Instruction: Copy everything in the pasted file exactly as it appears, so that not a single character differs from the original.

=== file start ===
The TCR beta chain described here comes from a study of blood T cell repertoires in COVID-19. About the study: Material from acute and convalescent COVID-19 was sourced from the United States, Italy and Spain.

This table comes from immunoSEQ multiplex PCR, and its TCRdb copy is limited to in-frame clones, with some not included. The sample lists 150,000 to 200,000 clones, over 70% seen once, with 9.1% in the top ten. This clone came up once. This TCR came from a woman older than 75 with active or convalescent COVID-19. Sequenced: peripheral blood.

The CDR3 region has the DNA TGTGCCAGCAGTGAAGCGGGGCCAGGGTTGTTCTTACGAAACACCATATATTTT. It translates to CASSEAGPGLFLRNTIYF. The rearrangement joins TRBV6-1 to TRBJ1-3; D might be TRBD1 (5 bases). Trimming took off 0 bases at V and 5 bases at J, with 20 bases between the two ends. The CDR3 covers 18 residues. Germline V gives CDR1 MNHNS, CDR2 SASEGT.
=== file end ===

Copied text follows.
The TCR beta chain described here comes from a study of blood T cell repertoires in COVID-19. About the study: Material from acute and convalescent COVID-19 was sourced from the United States, Italy and Spain.

This table comes from immunoSEQ multiplex PCR, and its TCRdb copy is limited to in-frame clones, with some not included. The sample lists 150,000 to 200,000 clones, over 70% seen once, with 9.1% in the top ten. This clone came up once. This TCR came from a woman older than 75 with active or convalescent COVID-19. Sequenced: peripheral blood.

The CDR3 region has the DNA TGTGCCAGCAGTGAAGCGGGGCCAGGGTTGTTCTTACGAAACACCATATATTTT. It translates to CASSEAGPGLFLRNTIYF. The rearrangement joins TRBV6-1 to TRBJ1-3; D might be TRBD1 (5 bases). Trimming took off 0 bases at V and 5 bases at J, with 20 bases between the two ends. The CDR3 covers 18 residues. Germline V gives CDR1 MNHNS, CDR2 SASEGT.